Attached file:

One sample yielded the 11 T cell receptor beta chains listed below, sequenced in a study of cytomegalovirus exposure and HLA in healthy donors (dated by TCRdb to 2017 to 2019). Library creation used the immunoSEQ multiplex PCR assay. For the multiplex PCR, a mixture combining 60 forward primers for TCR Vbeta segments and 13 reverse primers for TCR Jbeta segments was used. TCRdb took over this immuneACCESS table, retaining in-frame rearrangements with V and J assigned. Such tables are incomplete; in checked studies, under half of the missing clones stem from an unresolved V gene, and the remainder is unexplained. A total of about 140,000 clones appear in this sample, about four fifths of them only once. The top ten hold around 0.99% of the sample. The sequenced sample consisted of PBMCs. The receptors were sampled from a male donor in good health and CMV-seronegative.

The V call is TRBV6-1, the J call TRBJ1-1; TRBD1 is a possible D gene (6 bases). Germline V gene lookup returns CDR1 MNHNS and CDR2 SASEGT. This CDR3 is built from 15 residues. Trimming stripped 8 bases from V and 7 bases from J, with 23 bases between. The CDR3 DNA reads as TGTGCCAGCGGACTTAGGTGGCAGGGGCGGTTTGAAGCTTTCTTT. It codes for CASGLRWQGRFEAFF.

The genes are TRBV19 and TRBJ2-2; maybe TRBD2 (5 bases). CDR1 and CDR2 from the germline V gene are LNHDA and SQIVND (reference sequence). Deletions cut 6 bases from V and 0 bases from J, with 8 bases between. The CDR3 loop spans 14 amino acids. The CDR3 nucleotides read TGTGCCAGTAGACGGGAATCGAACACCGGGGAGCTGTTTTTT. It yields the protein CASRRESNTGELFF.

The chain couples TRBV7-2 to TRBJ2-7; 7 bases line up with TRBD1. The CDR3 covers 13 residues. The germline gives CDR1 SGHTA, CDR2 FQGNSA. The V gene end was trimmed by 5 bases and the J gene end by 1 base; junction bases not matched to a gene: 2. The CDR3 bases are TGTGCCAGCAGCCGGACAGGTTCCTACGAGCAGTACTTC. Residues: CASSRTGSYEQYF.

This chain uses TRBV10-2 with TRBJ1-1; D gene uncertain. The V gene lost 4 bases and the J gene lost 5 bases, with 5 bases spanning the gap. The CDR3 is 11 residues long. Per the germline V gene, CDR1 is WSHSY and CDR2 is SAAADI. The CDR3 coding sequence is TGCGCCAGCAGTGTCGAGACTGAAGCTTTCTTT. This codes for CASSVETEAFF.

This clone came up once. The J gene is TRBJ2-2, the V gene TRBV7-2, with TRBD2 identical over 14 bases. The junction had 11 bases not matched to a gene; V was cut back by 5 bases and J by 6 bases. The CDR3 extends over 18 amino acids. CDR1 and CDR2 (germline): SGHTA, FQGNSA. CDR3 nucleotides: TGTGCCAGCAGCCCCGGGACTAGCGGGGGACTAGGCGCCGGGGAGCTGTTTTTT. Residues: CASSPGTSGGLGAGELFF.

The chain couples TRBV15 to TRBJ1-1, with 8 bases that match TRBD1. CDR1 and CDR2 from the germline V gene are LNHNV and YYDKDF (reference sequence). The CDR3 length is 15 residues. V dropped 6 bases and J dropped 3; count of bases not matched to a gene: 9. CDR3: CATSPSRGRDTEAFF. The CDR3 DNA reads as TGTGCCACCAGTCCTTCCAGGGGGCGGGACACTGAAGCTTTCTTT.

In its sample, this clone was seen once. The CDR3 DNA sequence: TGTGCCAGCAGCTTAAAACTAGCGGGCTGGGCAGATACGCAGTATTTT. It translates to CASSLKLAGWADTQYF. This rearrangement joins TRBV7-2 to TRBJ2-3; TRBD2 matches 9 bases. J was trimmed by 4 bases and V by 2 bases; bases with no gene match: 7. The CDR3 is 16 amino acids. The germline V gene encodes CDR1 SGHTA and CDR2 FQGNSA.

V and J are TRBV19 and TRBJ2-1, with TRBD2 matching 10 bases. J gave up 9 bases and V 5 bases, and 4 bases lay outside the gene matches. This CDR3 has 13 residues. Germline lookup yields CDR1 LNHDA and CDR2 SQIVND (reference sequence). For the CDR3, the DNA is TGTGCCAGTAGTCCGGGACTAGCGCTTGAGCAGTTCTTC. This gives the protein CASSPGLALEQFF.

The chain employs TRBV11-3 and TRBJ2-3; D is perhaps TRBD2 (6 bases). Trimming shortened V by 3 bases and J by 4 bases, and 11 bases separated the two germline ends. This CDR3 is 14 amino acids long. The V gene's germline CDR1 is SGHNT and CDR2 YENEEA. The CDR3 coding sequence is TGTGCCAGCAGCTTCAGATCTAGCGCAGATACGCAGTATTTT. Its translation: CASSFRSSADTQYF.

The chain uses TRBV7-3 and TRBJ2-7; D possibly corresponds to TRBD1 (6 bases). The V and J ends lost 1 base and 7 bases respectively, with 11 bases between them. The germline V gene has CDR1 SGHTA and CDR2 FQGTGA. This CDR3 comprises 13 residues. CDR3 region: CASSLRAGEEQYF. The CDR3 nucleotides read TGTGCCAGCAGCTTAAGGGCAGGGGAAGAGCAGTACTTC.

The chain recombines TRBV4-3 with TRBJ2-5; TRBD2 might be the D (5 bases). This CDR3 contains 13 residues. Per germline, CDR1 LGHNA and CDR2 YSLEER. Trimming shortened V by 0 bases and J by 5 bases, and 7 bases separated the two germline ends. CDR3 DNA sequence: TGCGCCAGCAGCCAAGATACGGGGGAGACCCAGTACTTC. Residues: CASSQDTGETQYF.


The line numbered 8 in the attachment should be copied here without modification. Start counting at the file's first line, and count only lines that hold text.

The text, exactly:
In its sample, this clone was seen once. The CDR3 DNA sequence: TGTGCCAGCAGCTTAAAACTAGCGGGCTGGGCAGATACGCAGTATTTT. It translates to CASSLKLAGWADTQYF. This rearrangement joins TRBV7-2 to TRBJ2-3; TRBD2 matches 9 bases. J was trimmed by 4 bases and V by 2 bases; bases with no gene match: 7. The CDR3 is 16 amino acids. The germline V gene encodes CDR1 SGHTA and CDR2 FQGNSA.